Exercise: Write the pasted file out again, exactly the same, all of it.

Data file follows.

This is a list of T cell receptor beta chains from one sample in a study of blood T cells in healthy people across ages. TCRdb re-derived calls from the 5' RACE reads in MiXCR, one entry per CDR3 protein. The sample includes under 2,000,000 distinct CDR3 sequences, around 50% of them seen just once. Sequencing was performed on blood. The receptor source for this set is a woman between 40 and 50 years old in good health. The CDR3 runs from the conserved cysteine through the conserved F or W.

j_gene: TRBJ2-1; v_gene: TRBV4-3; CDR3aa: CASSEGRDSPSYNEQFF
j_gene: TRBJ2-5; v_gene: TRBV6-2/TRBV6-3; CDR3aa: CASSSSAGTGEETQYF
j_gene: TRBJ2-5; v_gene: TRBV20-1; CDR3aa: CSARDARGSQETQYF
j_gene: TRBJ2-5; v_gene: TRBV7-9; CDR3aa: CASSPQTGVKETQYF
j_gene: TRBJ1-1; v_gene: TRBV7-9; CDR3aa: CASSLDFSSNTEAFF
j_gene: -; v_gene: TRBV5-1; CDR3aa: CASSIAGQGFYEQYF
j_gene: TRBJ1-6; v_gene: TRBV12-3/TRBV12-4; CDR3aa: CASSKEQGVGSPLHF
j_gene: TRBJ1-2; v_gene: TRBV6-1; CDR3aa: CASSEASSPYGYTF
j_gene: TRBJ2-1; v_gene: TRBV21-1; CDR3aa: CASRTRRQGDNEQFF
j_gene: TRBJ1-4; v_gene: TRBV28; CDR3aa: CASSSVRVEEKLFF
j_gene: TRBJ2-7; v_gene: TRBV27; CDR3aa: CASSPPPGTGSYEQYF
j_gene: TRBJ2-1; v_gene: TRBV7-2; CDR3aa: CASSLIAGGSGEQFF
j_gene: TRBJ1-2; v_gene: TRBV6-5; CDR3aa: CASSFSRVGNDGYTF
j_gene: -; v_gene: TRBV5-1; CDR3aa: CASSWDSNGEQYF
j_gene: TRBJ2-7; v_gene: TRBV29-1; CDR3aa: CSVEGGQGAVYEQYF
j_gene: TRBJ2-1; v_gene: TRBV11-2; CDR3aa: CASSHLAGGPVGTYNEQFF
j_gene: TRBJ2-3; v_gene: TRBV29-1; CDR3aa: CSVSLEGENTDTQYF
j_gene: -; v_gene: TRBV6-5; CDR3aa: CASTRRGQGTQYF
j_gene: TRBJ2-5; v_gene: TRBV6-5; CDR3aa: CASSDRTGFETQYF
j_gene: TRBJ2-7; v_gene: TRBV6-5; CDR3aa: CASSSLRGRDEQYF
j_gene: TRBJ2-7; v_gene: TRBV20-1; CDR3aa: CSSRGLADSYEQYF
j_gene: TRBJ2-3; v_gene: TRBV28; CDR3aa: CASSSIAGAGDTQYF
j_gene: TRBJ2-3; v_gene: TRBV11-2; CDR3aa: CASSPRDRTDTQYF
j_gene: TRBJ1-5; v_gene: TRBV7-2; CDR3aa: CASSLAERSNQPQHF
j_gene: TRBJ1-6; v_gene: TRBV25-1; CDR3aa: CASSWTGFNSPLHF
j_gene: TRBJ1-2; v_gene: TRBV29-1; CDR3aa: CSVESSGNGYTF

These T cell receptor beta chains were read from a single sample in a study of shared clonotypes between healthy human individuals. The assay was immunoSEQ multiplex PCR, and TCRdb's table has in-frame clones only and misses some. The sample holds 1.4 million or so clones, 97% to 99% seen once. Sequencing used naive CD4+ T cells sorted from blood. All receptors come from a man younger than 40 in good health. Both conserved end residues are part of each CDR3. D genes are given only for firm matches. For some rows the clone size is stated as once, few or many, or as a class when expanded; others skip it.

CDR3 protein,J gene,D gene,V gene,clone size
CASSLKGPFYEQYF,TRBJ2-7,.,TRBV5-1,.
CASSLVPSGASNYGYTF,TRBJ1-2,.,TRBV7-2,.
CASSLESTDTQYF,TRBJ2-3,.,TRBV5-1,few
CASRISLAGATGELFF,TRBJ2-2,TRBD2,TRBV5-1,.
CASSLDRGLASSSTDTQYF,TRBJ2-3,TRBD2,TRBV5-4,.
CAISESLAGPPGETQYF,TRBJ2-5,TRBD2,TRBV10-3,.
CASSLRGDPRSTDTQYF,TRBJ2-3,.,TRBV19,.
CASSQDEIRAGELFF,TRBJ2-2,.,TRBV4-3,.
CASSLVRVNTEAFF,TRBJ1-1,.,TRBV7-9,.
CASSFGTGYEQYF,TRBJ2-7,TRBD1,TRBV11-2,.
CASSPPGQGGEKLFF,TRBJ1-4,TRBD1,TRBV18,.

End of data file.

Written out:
This is a list of T cell receptor beta chains from one sample in a study of blood T cells in healthy people across ages. TCRdb re-derived calls from the 5' RACE reads in MiXCR, one entry per CDR3 protein. The sample includes under 2,000,000 distinct CDR3 sequences, around 50% of them seen just once. Sequencing was performed on blood. The receptor source for this set is a woman between 40 and 50 years old in good health. The CDR3 runs from the conserved cysteine through the conserved F or W.

j_gene: TRBJ2-1; v_gene: TRBV4-3; CDR3aa: CASSEGRDSPSYNEQFF
j_gene: TRBJ2-5; v_gene: TRBV6-2/TRBV6-3; CDR3aa: CASSSSAGTGEETQYF
j_gene: TRBJ2-5; v_gene: TRBV20-1; CDR3aa: CSARDARGSQETQYF
j_gene: TRBJ2-5; v_gene: TRBV7-9; CDR3aa: CASSPQTGVKETQYF
j_gene: TRBJ1-1; v_gene: TRBV7-9; CDR3aa: CASSLDFSSNTEAFF
j_gene: -; v_gene: TRBV5-1; CDR3aa: CASSIAGQGFYEQYF
j_gene: TRBJ1-6; v_gene: TRBV12-3/TRBV12-4; CDR3aa: CASSKEQGVGSPLHF
j_gene: TRBJ1-2; v_gene: TRBV6-1; CDR3aa: CASSEASSPYGYTF
j_gene: TRBJ2-1; v_gene: TRBV21-1; CDR3aa: CASRTRRQGDNEQFF
j_gene: TRBJ1-4; v_gene: TRBV28; CDR3aa: CASSSVRVEEKLFF
j_gene: TRBJ2-7; v_gene: TRBV27; CDR3aa: CASSPPPGTGSYEQYF
j_gene: TRBJ2-1; v_gene: TRBV7-2; CDR3aa: CASSLIAGGSGEQFF
j_gene: TRBJ1-2; v_gene: TRBV6-5; CDR3aa: CASSFSRVGNDGYTF
j_gene: -; v_gene: TRBV5-1; CDR3aa: CASSWDSNGEQYF
j_gene: TRBJ2-7; v_gene: TRBV29-1; CDR3aa: CSVEGGQGAVYEQYF
j_gene: TRBJ2-1; v_gene: TRBV11-2; CDR3aa: CASSHLAGGPVGTYNEQFF
j_gene: TRBJ2-3; v_gene: TRBV29-1; CDR3aa: CSVSLEGENTDTQYF
j_gene: -; v_gene: TRBV6-5; CDR3aa: CASTRRGQGTQYF
j_gene: TRBJ2-5; v_gene: TRBV6-5; CDR3aa: CASSDRTGFETQYF
j_gene: TRBJ2-7; v_gene: TRBV6-5; CDR3aa: CASSSLRGRDEQYF
j_gene: TRBJ2-7; v_gene: TRBV20-1; CDR3aa: CSSRGLADSYEQYF
j_gene: TRBJ2-3; v_gene: TRBV28; CDR3aa: CASSSIAGAGDTQYF
j_gene: TRBJ2-3; v_gene: TRBV11-2; CDR3aa: CASSPRDRTDTQYF
j_gene: TRBJ1-5; v_gene: TRBV7-2; CDR3aa: CASSLAERSNQPQHF
j_gene: TRBJ1-6; v_gene: TRBV25-1; CDR3aa: CASSWTGFNSPLHF
j_gene: TRBJ1-2; v_gene: TRBV29-1; CDR3aa: CSVESSGNGYTF

These T cell receptor beta chains were read from a single sample in a study of shared clonotypes between healthy human individuals. The assay was immunoSEQ multiplex PCR, and TCRdb's table has in-frame clones only and misses some. The sample holds 1.4 million or so clones, 97% to 99% seen once. Sequencing used naive CD4+ T cells sorted from blood. All receptors come from a man younger than 40 in good health. Both conserved end residues are part of each CDR3. D genes are given only for firm matches. For some rows the clone size is stated as once, few or many, or as a class when expanded; others skip it.

CDR3 protein,J gene,D gene,V gene,clone size
CASSLKGPFYEQYF,TRBJ2-7,.,TRBV5-1,.
CASSLVPSGASNYGYTF,TRBJ1-2,.,TRBV7-2,.
CASSLESTDTQYF,TRBJ2-3,.,TRBV5-1,few
CASRISLAGATGELFF,TRBJ2-2,TRBD2,TRBV5-1,.
CASSLDRGLASSSTDTQYF,TRBJ2-3,TRBD2,TRBV5-4,.
CAISESLAGPPGETQYF,TRBJ2-5,TRBD2,TRBV10-3,.
CASSLRGDPRSTDTQYF,TRBJ2-3,.,TRBV19,.
CASSQDEIRAGELFF,TRBJ2-2,.,TRBV4-3,.
CASSLVRVNTEAFF,TRBJ1-1,.,TRBV7-9,.
CASSFGTGYEQYF,TRBJ2-7,TRBD1,TRBV11-2,.
CASSPPGQGGEKLFF,TRBJ1-4,TRBD1,TRBV18,.